Ecuador's Constitutional Court on Wednesday decriminalised abortion in cases of rape, the country's human rights ombudsman announced, a major step in Catholic-majority Latin America where termination of pregnancy is largely taboo.
Ombudsman Freddy Carrion announced the court's decision on Twitter, and said the ruling "was possible thanks to the women and feminist groups who have consistently battled for a more fair and egalitarian society."
In Ecuador, a conservative country with an 80 percent Catholic population, a woman risks up to three years in prison for having an abortion.
The procedure is only allowed when a woman's life or health is at risk or if a pregnancy is the result of the rape of a woman with a mental disability.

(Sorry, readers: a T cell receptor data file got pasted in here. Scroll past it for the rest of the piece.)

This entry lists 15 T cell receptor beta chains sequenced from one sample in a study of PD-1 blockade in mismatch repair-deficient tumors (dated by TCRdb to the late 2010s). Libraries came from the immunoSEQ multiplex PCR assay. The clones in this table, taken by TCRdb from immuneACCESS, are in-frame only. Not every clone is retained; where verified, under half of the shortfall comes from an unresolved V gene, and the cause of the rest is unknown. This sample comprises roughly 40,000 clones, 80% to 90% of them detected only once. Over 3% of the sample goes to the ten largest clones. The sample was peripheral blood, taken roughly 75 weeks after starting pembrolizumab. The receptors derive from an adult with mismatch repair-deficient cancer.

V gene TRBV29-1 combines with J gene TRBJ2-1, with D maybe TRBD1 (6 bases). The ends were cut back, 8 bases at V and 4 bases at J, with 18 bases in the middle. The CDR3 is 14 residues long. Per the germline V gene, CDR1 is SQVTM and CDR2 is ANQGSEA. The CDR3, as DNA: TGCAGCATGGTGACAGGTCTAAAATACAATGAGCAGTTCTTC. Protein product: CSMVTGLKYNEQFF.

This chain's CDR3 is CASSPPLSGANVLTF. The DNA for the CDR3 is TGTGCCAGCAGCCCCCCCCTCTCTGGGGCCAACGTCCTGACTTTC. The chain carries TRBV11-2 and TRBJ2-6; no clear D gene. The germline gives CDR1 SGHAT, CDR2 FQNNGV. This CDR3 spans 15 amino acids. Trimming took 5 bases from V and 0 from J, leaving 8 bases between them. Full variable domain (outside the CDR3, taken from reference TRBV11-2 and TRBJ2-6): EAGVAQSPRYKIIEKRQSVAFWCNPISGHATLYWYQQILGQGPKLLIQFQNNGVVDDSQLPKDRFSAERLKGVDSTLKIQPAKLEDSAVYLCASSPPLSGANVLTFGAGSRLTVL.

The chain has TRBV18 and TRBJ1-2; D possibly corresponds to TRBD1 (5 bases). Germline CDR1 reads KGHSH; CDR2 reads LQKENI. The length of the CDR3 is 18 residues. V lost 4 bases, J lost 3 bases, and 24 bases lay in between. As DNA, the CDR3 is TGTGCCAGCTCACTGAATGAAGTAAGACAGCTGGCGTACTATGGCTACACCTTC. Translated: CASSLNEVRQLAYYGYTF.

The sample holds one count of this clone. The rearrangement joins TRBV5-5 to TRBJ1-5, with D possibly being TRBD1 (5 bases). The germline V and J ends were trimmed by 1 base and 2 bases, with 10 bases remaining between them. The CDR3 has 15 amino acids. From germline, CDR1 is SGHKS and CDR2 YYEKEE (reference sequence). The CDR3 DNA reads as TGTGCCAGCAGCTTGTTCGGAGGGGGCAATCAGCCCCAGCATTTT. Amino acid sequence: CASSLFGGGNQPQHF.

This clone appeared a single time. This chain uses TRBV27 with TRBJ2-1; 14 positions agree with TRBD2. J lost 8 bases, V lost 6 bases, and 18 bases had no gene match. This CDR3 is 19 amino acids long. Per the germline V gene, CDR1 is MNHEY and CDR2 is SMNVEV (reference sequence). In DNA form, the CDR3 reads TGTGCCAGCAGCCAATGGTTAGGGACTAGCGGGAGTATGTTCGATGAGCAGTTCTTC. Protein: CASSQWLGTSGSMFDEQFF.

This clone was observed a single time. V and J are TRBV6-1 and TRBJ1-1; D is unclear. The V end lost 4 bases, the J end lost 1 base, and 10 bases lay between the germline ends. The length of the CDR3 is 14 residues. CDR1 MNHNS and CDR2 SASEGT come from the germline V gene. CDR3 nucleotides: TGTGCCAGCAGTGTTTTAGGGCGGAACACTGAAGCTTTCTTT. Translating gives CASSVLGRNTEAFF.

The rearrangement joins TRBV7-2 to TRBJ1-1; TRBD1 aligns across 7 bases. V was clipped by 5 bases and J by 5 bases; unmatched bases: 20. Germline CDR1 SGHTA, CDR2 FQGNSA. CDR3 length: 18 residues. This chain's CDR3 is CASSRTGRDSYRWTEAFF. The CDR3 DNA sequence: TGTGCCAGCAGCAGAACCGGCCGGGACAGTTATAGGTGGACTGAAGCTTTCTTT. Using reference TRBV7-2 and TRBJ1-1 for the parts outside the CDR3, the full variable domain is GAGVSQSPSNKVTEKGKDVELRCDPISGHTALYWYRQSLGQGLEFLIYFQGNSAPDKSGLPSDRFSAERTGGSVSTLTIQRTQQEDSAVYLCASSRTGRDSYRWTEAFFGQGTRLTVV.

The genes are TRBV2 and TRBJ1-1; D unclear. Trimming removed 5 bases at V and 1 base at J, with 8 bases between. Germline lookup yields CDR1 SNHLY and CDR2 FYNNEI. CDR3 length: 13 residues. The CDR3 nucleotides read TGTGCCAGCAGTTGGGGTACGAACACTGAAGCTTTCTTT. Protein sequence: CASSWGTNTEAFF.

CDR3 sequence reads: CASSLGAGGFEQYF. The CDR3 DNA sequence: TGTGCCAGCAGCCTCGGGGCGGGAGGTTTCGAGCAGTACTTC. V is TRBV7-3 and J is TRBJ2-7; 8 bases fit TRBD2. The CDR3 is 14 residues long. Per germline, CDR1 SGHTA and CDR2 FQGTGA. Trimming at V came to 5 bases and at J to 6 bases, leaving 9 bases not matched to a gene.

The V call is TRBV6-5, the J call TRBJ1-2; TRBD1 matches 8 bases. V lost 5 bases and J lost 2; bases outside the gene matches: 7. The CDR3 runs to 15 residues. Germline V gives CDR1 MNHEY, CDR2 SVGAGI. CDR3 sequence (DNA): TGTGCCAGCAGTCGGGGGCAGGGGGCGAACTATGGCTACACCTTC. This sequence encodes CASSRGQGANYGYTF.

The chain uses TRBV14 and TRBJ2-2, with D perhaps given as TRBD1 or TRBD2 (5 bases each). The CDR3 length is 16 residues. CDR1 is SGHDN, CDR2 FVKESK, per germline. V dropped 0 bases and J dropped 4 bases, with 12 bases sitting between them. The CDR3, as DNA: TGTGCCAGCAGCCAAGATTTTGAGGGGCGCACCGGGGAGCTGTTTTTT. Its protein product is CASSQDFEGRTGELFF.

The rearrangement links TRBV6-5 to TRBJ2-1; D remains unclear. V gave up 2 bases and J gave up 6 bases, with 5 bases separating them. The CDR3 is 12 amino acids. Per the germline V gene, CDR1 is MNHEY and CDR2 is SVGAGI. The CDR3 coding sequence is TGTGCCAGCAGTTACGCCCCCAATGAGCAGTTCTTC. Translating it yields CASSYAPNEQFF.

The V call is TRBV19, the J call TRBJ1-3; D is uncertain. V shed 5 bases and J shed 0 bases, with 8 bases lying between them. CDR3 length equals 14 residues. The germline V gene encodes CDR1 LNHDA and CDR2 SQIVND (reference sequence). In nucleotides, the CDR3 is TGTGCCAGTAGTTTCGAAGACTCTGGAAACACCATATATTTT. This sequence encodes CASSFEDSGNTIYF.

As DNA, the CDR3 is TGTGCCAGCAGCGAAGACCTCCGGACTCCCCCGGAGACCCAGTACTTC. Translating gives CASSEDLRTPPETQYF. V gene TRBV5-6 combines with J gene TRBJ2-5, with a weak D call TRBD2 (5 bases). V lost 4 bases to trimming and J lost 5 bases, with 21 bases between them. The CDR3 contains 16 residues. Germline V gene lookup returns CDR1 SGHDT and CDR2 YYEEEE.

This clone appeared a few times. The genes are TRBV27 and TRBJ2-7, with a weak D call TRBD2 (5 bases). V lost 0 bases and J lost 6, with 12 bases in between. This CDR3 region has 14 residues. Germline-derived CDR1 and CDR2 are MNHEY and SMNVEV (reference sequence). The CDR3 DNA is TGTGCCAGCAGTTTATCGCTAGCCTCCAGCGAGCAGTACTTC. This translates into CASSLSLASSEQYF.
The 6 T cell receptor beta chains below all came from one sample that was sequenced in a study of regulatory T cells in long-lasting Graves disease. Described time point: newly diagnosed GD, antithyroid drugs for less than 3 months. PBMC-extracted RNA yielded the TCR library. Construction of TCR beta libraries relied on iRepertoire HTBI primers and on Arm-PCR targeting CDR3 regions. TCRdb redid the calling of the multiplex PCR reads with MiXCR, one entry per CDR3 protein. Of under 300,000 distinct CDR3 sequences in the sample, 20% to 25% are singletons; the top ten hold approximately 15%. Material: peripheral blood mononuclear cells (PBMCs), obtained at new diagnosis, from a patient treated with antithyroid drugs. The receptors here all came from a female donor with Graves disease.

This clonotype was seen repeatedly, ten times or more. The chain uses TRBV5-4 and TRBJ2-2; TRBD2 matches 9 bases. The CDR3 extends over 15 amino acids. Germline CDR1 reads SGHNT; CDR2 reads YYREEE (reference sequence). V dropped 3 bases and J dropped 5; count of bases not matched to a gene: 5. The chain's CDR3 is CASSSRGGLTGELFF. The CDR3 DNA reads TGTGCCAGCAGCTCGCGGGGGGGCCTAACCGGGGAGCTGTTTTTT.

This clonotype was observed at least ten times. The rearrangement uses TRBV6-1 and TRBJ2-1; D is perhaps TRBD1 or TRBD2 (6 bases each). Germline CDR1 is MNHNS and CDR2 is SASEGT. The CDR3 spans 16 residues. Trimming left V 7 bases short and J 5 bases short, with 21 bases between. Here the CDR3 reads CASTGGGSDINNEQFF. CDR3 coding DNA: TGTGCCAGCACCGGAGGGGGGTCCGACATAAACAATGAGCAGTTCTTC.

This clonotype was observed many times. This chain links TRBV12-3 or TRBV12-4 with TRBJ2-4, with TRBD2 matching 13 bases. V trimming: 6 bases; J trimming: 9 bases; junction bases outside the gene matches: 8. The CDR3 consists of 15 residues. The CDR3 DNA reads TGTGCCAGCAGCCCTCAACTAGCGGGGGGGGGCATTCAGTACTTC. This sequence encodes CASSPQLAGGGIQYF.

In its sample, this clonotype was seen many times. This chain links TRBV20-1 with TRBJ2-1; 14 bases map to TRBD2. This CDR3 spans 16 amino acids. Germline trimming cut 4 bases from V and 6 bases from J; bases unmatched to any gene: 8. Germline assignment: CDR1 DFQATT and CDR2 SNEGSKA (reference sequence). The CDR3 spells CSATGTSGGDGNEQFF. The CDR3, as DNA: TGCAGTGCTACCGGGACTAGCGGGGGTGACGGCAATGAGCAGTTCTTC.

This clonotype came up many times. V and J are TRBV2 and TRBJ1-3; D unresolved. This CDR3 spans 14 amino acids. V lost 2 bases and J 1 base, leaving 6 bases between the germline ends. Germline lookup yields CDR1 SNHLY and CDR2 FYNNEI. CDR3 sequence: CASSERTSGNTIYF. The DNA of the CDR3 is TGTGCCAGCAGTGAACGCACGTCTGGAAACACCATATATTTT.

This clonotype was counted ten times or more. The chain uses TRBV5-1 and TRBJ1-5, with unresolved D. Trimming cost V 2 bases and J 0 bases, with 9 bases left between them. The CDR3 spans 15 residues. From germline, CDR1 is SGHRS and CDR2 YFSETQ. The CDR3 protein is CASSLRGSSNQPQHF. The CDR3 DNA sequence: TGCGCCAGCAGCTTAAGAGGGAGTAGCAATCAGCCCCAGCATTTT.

In 2019, the National Assembly had voted against decriminalising abortion in other cases of rape or foetal malformation.
Throughout Latin America, women's rights organisations have been pushing for a change in abortion laws.
In January this year, Argentina became only the fourth country in the region – after Cuba, Guyana and Uruguay – to authorise selective termination of pregnancy.
Carrion's office said the court's decision was taken with seven votes to two.
"From today, no raped woman will be criminalized," it said.